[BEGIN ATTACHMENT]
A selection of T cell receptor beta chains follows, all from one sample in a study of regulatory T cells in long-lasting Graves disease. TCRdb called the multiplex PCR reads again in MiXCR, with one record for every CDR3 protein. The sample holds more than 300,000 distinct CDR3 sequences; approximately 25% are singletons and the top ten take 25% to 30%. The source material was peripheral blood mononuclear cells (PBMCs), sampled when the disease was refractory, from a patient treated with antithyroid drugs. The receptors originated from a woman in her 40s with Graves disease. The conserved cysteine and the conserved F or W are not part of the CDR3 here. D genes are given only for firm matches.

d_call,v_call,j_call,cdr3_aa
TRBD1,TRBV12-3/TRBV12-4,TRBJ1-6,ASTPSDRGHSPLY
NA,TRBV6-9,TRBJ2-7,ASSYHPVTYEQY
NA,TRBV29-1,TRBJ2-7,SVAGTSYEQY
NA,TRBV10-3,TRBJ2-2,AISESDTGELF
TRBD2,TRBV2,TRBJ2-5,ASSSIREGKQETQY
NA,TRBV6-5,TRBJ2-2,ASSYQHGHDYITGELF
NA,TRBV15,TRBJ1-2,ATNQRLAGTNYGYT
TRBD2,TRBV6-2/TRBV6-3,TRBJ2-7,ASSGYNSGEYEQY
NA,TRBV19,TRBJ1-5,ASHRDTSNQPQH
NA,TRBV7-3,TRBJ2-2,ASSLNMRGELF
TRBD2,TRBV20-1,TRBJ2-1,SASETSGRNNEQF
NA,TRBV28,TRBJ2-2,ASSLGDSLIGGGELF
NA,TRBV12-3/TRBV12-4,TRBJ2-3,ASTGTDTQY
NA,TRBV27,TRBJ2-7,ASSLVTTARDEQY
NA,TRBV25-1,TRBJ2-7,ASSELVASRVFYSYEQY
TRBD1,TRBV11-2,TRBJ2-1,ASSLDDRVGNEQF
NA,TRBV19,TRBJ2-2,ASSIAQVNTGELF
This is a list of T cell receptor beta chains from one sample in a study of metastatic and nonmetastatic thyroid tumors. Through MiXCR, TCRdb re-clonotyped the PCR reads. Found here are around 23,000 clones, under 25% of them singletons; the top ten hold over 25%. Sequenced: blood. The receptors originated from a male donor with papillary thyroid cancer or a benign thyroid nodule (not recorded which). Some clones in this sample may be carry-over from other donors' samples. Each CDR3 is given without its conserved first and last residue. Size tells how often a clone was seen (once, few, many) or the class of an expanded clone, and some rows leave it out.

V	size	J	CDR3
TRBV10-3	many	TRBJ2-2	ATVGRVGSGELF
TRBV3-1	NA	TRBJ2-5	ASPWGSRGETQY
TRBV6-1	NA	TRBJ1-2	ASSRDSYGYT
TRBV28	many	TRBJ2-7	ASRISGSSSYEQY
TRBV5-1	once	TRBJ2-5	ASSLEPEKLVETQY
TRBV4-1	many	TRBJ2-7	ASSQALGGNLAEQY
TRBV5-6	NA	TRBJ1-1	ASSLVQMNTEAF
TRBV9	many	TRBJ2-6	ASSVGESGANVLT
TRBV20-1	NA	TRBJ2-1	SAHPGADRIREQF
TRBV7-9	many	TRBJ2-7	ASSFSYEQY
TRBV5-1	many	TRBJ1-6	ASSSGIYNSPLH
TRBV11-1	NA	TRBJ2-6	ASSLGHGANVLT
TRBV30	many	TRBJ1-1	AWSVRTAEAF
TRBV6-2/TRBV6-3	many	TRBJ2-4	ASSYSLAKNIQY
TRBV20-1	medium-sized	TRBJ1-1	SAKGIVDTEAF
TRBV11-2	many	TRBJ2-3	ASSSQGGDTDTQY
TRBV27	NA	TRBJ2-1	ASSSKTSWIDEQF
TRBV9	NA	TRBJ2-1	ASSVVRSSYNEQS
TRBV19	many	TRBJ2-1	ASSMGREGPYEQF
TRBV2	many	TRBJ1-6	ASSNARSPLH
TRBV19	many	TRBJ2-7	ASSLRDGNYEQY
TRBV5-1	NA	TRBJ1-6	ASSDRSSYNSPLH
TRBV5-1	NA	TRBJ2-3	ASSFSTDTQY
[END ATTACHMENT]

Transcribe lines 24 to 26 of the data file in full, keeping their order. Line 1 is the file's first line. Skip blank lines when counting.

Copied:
TRBV6-1	NA	TRBJ1-2	ASSRDSYGYT
TRBV28	many	TRBJ2-7	ASRISGSSSYEQY
TRBV5-1	once	TRBJ2-5	ASSLEPEKLVETQY